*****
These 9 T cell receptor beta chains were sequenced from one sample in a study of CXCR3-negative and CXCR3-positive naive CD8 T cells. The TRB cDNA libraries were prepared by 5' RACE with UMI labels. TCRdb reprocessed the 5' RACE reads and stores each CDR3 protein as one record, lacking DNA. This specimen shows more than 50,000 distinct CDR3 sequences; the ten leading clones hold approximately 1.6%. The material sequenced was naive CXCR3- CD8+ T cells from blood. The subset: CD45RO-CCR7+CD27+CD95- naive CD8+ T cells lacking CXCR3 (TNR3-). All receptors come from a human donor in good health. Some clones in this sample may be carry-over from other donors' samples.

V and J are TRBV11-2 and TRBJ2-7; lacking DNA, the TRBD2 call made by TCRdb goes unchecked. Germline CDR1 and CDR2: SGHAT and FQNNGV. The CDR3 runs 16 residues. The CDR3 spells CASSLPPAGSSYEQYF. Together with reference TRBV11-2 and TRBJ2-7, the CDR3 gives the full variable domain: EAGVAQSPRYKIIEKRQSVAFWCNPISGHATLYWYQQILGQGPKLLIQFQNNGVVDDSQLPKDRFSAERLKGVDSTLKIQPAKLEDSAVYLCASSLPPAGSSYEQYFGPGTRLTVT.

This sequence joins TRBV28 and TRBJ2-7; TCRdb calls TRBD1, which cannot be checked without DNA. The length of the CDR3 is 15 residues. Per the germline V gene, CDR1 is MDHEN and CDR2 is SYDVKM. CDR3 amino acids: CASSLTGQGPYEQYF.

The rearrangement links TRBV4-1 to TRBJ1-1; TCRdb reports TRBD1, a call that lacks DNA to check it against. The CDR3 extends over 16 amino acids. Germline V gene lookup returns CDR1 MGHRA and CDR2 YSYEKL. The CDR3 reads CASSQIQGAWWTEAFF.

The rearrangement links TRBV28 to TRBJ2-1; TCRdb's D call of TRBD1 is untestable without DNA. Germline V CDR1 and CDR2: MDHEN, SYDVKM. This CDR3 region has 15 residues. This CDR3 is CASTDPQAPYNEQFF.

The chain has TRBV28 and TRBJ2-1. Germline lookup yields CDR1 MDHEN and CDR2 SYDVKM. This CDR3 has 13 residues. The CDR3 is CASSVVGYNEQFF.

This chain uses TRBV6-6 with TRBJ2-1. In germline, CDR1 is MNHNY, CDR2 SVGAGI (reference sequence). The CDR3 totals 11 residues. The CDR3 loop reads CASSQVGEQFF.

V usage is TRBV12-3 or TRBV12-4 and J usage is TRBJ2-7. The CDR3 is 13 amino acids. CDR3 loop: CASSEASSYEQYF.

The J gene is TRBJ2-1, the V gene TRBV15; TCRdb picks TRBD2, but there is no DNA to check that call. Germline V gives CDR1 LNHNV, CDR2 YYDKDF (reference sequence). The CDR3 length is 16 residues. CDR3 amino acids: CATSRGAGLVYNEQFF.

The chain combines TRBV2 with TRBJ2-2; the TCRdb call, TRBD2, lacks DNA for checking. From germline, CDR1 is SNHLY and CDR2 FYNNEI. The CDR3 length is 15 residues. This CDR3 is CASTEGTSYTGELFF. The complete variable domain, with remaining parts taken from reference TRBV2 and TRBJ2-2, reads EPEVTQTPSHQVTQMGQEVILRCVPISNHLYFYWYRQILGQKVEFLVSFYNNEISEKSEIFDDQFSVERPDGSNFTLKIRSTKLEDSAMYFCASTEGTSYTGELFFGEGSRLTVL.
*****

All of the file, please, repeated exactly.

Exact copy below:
These 9 T cell receptor beta chains were sequenced from one sample in a study of CXCR3-negative and CXCR3-positive naive CD8 T cells. The TRB cDNA libraries were prepared by 5' RACE with UMI labels. TCRdb reprocessed the 5' RACE reads and stores each CDR3 protein as one record, lacking DNA. This specimen shows more than 50,000 distinct CDR3 sequences; the ten leading clones hold approximately 1.6%. The material sequenced was naive CXCR3- CD8+ T cells from blood. The subset: CD45RO-CCR7+CD27+CD95- naive CD8+ T cells lacking CXCR3 (TNR3-). All receptors come from a human donor in good health. Some clones in this sample may be carry-over from other donors' samples.

V and J are TRBV11-2 and TRBJ2-7; lacking DNA, the TRBD2 call made by TCRdb goes unchecked. Germline CDR1 and CDR2: SGHAT and FQNNGV. The CDR3 runs 16 residues. The CDR3 spells CASSLPPAGSSYEQYF. Together with reference TRBV11-2 and TRBJ2-7, the CDR3 gives the full variable domain: EAGVAQSPRYKIIEKRQSVAFWCNPISGHATLYWYQQILGQGPKLLIQFQNNGVVDDSQLPKDRFSAERLKGVDSTLKIQPAKLEDSAVYLCASSLPPAGSSYEQYFGPGTRLTVT.

This sequence joins TRBV28 and TRBJ2-7; TCRdb calls TRBD1, which cannot be checked without DNA. The length of the CDR3 is 15 residues. Per the germline V gene, CDR1 is MDHEN and CDR2 is SYDVKM. CDR3 amino acids: CASSLTGQGPYEQYF.

The rearrangement links TRBV4-1 to TRBJ1-1; TCRdb reports TRBD1, a call that lacks DNA to check it against. The CDR3 extends over 16 amino acids. Germline V gene lookup returns CDR1 MGHRA and CDR2 YSYEKL. The CDR3 reads CASSQIQGAWWTEAFF.

The rearrangement links TRBV28 to TRBJ2-1; TCRdb's D call of TRBD1 is untestable without DNA. Germline V CDR1 and CDR2: MDHEN, SYDVKM. This CDR3 region has 15 residues. This CDR3 is CASTDPQAPYNEQFF.

The chain has TRBV28 and TRBJ2-1. Germline lookup yields CDR1 MDHEN and CDR2 SYDVKM. This CDR3 has 13 residues. The CDR3 is CASSVVGYNEQFF.

This chain uses TRBV6-6 with TRBJ2-1. In germline, CDR1 is MNHNY, CDR2 SVGAGI (reference sequence). The CDR3 totals 11 residues. The CDR3 loop reads CASSQVGEQFF.

V usage is TRBV12-3 or TRBV12-4 and J usage is TRBJ2-7. The CDR3 is 13 amino acids. CDR3 loop: CASSEASSYEQYF.

The J gene is TRBJ2-1, the V gene TRBV15; TCRdb picks TRBD2, but there is no DNA to check that call. Germline V gives CDR1 LNHNV, CDR2 YYDKDF (reference sequence). The CDR3 length is 16 residues. CDR3 amino acids: CATSRGAGLVYNEQFF.

The chain combines TRBV2 with TRBJ2-2; the TCRdb call, TRBD2, lacks DNA for checking. From germline, CDR1 is SNHLY and CDR2 FYNNEI. The CDR3 length is 15 residues. This CDR3 is CASTEGTSYTGELFF. The complete variable domain, with remaining parts taken from reference TRBV2 and TRBJ2-2, reads EPEVTQTPSHQVTQMGQEVILRCVPISNHLYFYWYRQILGQKVEFLVSFYNNEISEKSEIFDDQFSVERPDGSNFTLKIRSTKLEDSAMYFCASTEGTSYTGELFFGEGSRLTVL.